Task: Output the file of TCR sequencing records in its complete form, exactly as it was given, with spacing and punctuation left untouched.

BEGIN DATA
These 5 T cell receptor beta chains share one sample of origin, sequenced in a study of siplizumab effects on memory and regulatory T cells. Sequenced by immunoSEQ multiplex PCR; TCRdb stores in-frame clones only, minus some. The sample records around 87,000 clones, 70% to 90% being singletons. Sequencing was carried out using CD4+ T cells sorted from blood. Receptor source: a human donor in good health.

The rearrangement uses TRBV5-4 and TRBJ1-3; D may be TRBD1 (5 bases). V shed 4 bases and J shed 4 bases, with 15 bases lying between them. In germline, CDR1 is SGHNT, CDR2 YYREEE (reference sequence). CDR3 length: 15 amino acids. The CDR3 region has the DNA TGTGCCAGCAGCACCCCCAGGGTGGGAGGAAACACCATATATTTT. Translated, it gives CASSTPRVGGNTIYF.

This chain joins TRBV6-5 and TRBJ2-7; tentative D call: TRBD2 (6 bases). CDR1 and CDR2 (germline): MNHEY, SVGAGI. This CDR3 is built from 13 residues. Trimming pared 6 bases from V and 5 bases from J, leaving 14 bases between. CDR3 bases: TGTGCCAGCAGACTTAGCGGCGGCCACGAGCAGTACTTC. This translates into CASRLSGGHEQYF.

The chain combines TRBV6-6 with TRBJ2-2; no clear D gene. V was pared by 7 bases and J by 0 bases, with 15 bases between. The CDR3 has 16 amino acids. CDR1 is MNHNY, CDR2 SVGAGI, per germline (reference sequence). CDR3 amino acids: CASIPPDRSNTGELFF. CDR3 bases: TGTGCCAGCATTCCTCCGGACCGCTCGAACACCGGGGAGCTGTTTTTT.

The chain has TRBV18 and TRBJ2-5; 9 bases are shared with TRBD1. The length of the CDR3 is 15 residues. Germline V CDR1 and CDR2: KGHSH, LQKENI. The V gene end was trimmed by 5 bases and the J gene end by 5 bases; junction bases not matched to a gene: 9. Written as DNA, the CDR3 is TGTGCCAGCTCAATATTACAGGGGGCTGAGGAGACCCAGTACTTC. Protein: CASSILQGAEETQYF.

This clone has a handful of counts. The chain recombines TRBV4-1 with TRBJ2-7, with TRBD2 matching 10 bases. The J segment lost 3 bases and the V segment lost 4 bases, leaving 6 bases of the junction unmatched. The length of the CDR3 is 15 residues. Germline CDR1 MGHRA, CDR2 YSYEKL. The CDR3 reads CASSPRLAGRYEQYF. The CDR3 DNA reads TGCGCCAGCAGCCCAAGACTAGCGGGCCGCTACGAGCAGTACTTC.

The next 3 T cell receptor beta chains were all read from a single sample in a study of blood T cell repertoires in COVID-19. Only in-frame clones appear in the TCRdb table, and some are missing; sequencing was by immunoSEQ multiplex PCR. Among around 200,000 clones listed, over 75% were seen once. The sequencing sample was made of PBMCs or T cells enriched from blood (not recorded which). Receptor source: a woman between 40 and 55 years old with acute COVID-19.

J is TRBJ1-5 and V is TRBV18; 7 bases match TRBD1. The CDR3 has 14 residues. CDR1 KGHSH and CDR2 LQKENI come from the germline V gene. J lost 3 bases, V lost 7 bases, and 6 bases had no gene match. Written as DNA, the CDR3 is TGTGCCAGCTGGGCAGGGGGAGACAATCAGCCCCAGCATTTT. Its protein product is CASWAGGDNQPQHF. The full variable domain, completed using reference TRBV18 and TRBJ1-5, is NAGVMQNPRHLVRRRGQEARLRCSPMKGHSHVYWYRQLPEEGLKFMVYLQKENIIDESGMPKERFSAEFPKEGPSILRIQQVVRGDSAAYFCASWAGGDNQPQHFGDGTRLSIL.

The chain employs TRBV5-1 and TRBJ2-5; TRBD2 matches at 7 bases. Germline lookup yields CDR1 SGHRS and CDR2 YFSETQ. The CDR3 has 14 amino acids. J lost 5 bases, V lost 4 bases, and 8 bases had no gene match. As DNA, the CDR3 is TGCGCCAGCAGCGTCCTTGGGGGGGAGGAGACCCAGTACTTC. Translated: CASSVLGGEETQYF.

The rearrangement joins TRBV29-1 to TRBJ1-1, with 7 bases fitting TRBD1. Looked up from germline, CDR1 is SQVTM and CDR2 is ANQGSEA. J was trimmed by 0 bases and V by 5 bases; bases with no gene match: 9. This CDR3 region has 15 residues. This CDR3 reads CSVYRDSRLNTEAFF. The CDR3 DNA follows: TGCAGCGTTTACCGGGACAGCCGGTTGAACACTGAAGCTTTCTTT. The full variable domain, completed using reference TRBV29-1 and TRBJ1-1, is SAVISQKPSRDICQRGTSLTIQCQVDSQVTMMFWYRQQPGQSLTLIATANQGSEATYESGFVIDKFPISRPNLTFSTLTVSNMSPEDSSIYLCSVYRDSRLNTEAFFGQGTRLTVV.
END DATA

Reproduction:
These 5 T cell receptor beta chains share one sample of origin, sequenced in a study of siplizumab effects on memory and regulatory T cells. Sequenced by immunoSEQ multiplex PCR; TCRdb stores in-frame clones only, minus some. The sample records around 87,000 clones, 70% to 90% being singletons. Sequencing was carried out using CD4+ T cells sorted from blood. Receptor source: a human donor in good health.

The rearrangement uses TRBV5-4 and TRBJ1-3; D may be TRBD1 (5 bases). V shed 4 bases and J shed 4 bases, with 15 bases lying between them. In germline, CDR1 is SGHNT, CDR2 YYREEE (reference sequence). CDR3 length: 15 amino acids. The CDR3 region has the DNA TGTGCCAGCAGCACCCCCAGGGTGGGAGGAAACACCATATATTTT. Translated, it gives CASSTPRVGGNTIYF.

This chain joins TRBV6-5 and TRBJ2-7; tentative D call: TRBD2 (6 bases). CDR1 and CDR2 (germline): MNHEY, SVGAGI. This CDR3 is built from 13 residues. Trimming pared 6 bases from V and 5 bases from J, leaving 14 bases between. CDR3 bases: TGTGCCAGCAGACTTAGCGGCGGCCACGAGCAGTACTTC. This translates into CASRLSGGHEQYF.

The chain combines TRBV6-6 with TRBJ2-2; no clear D gene. V was pared by 7 bases and J by 0 bases, with 15 bases between. The CDR3 has 16 amino acids. CDR1 is MNHNY, CDR2 SVGAGI, per germline (reference sequence). CDR3 amino acids: CASIPPDRSNTGELFF. CDR3 bases: TGTGCCAGCATTCCTCCGGACCGCTCGAACACCGGGGAGCTGTTTTTT.

The chain has TRBV18 and TRBJ2-5; 9 bases are shared with TRBD1. The length of the CDR3 is 15 residues. Germline V CDR1 and CDR2: KGHSH, LQKENI. The V gene end was trimmed by 5 bases and the J gene end by 5 bases; junction bases not matched to a gene: 9. Written as DNA, the CDR3 is TGTGCCAGCTCAATATTACAGGGGGCTGAGGAGACCCAGTACTTC. Protein: CASSILQGAEETQYF.

This clone has a handful of counts. The chain recombines TRBV4-1 with TRBJ2-7, with TRBD2 matching 10 bases. The J segment lost 3 bases and the V segment lost 4 bases, leaving 6 bases of the junction unmatched. The length of the CDR3 is 15 residues. Germline CDR1 MGHRA, CDR2 YSYEKL. The CDR3 reads CASSPRLAGRYEQYF. The CDR3 DNA reads TGCGCCAGCAGCCCAAGACTAGCGGGCCGCTACGAGCAGTACTTC.

The next 3 T cell receptor beta chains were all read from a single sample in a study of blood T cell repertoires in COVID-19. Only in-frame clones appear in the TCRdb table, and some are missing; sequencing was by immunoSEQ multiplex PCR. Among around 200,000 clones listed, over 75% were seen once. The sequencing sample was made of PBMCs or T cells enriched from blood (not recorded which). Receptor source: a woman between 40 and 55 years old with acute COVID-19.

J is TRBJ1-5 and V is TRBV18; 7 bases match TRBD1. The CDR3 has 14 residues. CDR1 KGHSH and CDR2 LQKENI come from the germline V gene. J lost 3 bases, V lost 7 bases, and 6 bases had no gene match. Written as DNA, the CDR3 is TGTGCCAGCTGGGCAGGGGGAGACAATCAGCCCCAGCATTTT. Its protein product is CASWAGGDNQPQHF. The full variable domain, completed using reference TRBV18 and TRBJ1-5, is NAGVMQNPRHLVRRRGQEARLRCSPMKGHSHVYWYRQLPEEGLKFMVYLQKENIIDESGMPKERFSAEFPKEGPSILRIQQVVRGDSAAYFCASWAGGDNQPQHFGDGTRLSIL.

The chain employs TRBV5-1 and TRBJ2-5; TRBD2 matches at 7 bases. Germline lookup yields CDR1 SGHRS and CDR2 YFSETQ. The CDR3 has 14 amino acids. J lost 5 bases, V lost 4 bases, and 8 bases had no gene match. As DNA, the CDR3 is TGCGCCAGCAGCGTCCTTGGGGGGGAGGAGACCCAGTACTTC. Translated: CASSVLGGEETQYF.

The rearrangement joins TRBV29-1 to TRBJ1-1, with 7 bases fitting TRBD1. Looked up from germline, CDR1 is SQVTM and CDR2 is ANQGSEA. J was trimmed by 0 bases and V by 5 bases; bases with no gene match: 9. This CDR3 region has 15 residues. This CDR3 reads CSVYRDSRLNTEAFF. The CDR3 DNA follows: TGCAGCGTTTACCGGGACAGCCGGTTGAACACTGAAGCTTTCTTT. The full variable domain, completed using reference TRBV29-1 and TRBJ1-1, is SAVISQKPSRDICQRGTSLTIQCQVDSQVTMMFWYRQQPGQSLTLIATANQGSEATYESGFVIDKFPISRPNLTFSTLTVSNMSPEDSSIYLCSVYRDSRLNTEAFFGQGTRLTVV.